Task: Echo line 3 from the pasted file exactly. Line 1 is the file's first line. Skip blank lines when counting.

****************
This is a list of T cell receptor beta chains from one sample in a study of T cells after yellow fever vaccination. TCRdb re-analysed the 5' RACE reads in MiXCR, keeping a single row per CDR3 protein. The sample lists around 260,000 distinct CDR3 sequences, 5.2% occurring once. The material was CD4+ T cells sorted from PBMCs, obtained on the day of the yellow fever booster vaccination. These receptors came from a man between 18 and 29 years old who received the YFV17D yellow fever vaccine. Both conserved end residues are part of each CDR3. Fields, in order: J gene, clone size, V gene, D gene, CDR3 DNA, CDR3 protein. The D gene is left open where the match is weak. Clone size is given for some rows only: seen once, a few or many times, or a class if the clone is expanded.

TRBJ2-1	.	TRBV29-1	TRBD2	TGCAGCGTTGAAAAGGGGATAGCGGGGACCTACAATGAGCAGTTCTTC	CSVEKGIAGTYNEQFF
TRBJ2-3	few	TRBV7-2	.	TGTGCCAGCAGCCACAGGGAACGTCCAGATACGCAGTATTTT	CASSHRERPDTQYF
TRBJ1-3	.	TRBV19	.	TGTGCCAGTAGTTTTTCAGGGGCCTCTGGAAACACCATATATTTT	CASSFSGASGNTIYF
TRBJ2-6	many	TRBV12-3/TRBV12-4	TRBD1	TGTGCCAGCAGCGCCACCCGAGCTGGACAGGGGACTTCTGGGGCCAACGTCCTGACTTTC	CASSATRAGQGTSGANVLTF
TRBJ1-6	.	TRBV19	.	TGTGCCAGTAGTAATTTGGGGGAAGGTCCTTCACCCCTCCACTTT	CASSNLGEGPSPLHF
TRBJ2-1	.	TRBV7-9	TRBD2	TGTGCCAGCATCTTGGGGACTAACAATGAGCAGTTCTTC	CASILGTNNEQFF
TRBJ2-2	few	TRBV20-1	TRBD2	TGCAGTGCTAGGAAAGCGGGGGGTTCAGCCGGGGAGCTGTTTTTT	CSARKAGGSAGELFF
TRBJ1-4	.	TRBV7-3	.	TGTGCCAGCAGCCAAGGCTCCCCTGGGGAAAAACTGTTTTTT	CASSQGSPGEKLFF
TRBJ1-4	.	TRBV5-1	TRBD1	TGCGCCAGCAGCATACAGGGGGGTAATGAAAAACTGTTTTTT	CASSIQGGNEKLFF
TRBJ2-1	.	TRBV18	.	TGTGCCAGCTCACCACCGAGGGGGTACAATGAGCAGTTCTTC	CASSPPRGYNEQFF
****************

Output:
TRBJ2-3	few	TRBV7-2	.	TGTGCCAGCAGCCACAGGGAACGTCCAGATACGCAGTATTTT	CASSHRERPDTQYF